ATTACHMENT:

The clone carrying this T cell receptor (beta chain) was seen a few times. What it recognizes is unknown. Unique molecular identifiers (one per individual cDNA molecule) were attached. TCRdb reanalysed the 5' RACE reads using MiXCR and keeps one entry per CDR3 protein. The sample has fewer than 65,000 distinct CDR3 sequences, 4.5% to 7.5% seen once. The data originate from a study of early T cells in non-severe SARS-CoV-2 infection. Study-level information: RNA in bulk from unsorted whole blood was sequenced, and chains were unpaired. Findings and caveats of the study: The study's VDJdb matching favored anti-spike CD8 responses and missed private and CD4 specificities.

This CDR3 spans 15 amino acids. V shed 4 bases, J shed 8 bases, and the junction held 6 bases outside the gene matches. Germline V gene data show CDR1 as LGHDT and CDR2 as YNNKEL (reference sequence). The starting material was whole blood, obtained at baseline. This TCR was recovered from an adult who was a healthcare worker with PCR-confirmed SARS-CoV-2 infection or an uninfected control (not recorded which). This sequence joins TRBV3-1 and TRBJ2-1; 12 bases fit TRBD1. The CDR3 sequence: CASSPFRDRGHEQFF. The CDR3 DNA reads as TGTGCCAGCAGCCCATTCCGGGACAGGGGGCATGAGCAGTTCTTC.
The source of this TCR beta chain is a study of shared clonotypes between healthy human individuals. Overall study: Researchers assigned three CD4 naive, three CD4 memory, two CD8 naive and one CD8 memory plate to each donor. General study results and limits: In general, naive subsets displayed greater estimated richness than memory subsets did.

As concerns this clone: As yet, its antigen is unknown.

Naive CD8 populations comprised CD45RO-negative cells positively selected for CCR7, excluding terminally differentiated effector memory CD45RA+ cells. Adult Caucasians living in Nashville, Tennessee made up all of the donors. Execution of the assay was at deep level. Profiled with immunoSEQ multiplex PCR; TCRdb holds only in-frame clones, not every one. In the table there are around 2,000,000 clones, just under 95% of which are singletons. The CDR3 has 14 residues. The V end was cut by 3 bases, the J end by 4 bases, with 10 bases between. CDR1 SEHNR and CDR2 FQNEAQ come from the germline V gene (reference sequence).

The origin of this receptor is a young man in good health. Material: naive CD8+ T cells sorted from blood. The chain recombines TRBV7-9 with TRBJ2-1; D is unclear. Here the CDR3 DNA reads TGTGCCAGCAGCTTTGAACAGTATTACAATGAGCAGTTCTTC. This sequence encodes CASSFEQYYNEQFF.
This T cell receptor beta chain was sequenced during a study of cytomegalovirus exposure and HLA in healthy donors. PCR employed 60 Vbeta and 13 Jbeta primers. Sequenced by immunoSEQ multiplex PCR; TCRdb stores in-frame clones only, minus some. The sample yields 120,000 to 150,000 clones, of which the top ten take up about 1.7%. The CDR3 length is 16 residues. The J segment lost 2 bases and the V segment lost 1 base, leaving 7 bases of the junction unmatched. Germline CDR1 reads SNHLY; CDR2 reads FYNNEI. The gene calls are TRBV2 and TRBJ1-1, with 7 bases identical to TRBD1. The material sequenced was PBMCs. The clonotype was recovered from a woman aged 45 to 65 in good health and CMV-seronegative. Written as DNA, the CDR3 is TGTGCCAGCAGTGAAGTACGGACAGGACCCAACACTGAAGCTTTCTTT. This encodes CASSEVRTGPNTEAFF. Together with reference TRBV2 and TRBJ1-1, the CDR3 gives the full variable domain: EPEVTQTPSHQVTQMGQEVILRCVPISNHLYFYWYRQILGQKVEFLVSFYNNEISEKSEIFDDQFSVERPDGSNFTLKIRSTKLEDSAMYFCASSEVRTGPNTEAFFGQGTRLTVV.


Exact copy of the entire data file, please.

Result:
The clone carrying this T cell receptor (beta chain) was seen a few times. What it recognizes is unknown. Unique molecular identifiers (one per individual cDNA molecule) were attached. TCRdb reanalysed the 5' RACE reads using MiXCR and keeps one entry per CDR3 protein. The sample has fewer than 65,000 distinct CDR3 sequences, 4.5% to 7.5% seen once. The data originate from a study of early T cells in non-severe SARS-CoV-2 infection. Study-level information: RNA in bulk from unsorted whole blood was sequenced, and chains were unpaired. Findings and caveats of the study: The study's VDJdb matching favored anti-spike CD8 responses and missed private and CD4 specificities.

This CDR3 spans 15 amino acids. V shed 4 bases, J shed 8 bases, and the junction held 6 bases outside the gene matches. Germline V gene data show CDR1 as LGHDT and CDR2 as YNNKEL (reference sequence). The starting material was whole blood, obtained at baseline. This TCR was recovered from an adult who was a healthcare worker with PCR-confirmed SARS-CoV-2 infection or an uninfected control (not recorded which). This sequence joins TRBV3-1 and TRBJ2-1; 12 bases fit TRBD1. The CDR3 sequence: CASSPFRDRGHEQFF. The CDR3 DNA reads as TGTGCCAGCAGCCCATTCCGGGACAGGGGGCATGAGCAGTTCTTC.
The source of this TCR beta chain is a study of shared clonotypes between healthy human individuals. Overall study: Researchers assigned three CD4 naive, three CD4 memory, two CD8 naive and one CD8 memory plate to each donor. General study results and limits: In general, naive subsets displayed greater estimated richness than memory subsets did.

As concerns this clone: As yet, its antigen is unknown.

Naive CD8 populations comprised CD45RO-negative cells positively selected for CCR7, excluding terminally differentiated effector memory CD45RA+ cells. Adult Caucasians living in Nashville, Tennessee made up all of the donors. Execution of the assay was at deep level. Profiled with immunoSEQ multiplex PCR; TCRdb holds only in-frame clones, not every one. In the table there are around 2,000,000 clones, just under 95% of which are singletons. The CDR3 has 14 residues. The V end was cut by 3 bases, the J end by 4 bases, with 10 bases between. CDR1 SEHNR and CDR2 FQNEAQ come from the germline V gene (reference sequence).

The origin of this receptor is a young man in good health. Material: naive CD8+ T cells sorted from blood. The chain recombines TRBV7-9 with TRBJ2-1; D is unclear. Here the CDR3 DNA reads TGTGCCAGCAGCTTTGAACAGTATTACAATGAGCAGTTCTTC. This sequence encodes CASSFEQYYNEQFF.
This T cell receptor beta chain was sequenced during a study of cytomegalovirus exposure and HLA in healthy donors. PCR employed 60 Vbeta and 13 Jbeta primers. Sequenced by immunoSEQ multiplex PCR; TCRdb stores in-frame clones only, minus some. The sample yields 120,000 to 150,000 clones, of which the top ten take up about 1.7%. The CDR3 length is 16 residues. The J segment lost 2 bases and the V segment lost 1 base, leaving 7 bases of the junction unmatched. Germline CDR1 reads SNHLY; CDR2 reads FYNNEI. The gene calls are TRBV2 and TRBJ1-1, with 7 bases identical to TRBD1. The material sequenced was PBMCs. The clonotype was recovered from a woman aged 45 to 65 in good health and CMV-seronegative. Written as DNA, the CDR3 is TGTGCCAGCAGTGAAGTACGGACAGGACCCAACACTGAAGCTTTCTTT. This encodes CASSEVRTGPNTEAFF. Together with reference TRBV2 and TRBJ1-1, the CDR3 gives the full variable domain: EPEVTQTPSHQVTQMGQEVILRCVPISNHLYFYWYRQILGQKVEFLVSFYNNEISEKSEIFDDQFSVERPDGSNFTLKIRSTKLEDSAMYFCASSEVRTGPNTEAFFGQGTRLTVV.